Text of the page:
Review: The Hateful Eight
My favourite two Quentin Tarantino films are Reservoir Dogs and Pulp Fiction – his first and second movie. I believe The Hateful Eight to be his best work since, and, he reckons, his last film ever. If this is the case, then to go out on this movie is not bad at all.
The film revolves around nine characters (apparently the stagecoach driver isn’t important enough to be counted as one of the “Eight”) trapped, by a blizzard, inside a cabin. These eight are Major Warren (Samuel L. Jackson), John Ruth (Kurt Russell), Daisy Domergue (Jennifer Jason Leigh), Chris Mannix (Walton Goggins), Bob (Demián Bichir), Oswaldo Mobray (Tim Roth), Joe Gage (Michael Madsen), and General Smithers (Bruce Dern). Ruth is transporting Domergue to the nearby town of Red Rock, where she is to be hanged. Suspecting an ally of Domergue’s to be hiding in the cabin, Ruth disarms all other inhabitants bar Warren.
What follows is a tense, hours-long ordeal full of mistrust and deceit, as the inhabitants attempt to determine which person is the ally of Domergue – if such an ally even exists. If this sounds familiar, it may be because it is very similar to Tarantino’s first film: Reservoir Dogs. Both films are set almost entirely within the one room, have small casts and revolve around uncovering a traitor in the midst. This may be part of the reason I enjoyed this movie so thoroughly – Tarantino returned to a formula with which he has excelled in the past, though now with over twenty years further experience behind him (not to mention thirty-seven times the budget).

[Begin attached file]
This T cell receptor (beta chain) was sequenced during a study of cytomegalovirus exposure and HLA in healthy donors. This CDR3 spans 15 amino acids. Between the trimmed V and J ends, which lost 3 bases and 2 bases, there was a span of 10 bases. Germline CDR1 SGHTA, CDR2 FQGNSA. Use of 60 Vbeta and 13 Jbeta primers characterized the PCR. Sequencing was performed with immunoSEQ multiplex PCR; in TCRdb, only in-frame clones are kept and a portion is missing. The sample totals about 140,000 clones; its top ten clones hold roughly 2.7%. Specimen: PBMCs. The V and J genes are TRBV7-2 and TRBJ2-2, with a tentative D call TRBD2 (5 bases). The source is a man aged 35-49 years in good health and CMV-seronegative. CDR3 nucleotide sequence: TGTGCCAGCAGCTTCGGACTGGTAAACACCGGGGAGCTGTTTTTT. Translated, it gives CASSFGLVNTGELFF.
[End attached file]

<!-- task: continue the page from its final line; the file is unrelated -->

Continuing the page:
None of our characters are especially good people (Mostly racists, rapists, liars and murderers) and yet Tarantino manages to elicit some amount of sympathy for nearly all of them. The cast helps this along, with fantastic performances across the board (in particular from Goggins and Roth), and Leigh easily earns her Academy Award nomination.
All of the indoor scenes are lit theatrically, rather than cinematically, with sharp spotlights over the areas of interest. Much of the time, these are disguised with diegetic light-sources, but often-times they are also just… there. This wasn’t a problem for me, it actually felt rather quaint. The cinematography itself was gorgeous, both within and without the cabin. There was a fantastic, cute trick used as Domergue plays a guitar, occasionally observing the area behind her, with the camera focusing and unfocusing each time she looks up from the instrument. Subtle techniques, such as this, were bountiful throughout the film, and made it all the more enjoyable. Ennio Morricone brings a good score to the film, and the costumes were fantastic – I loved Warren’s coat, in particular.
The film is an incredible exercise in blending comedy and tension, with one scene even reaching the levels felt in the opening scene of Inglourious Basterds – a level I had previously considered impossible to match. With an excellent script and excellent direction, as well a fantastic cast, it’s a near-perfect film, and the best 2015 movie I’ve seen.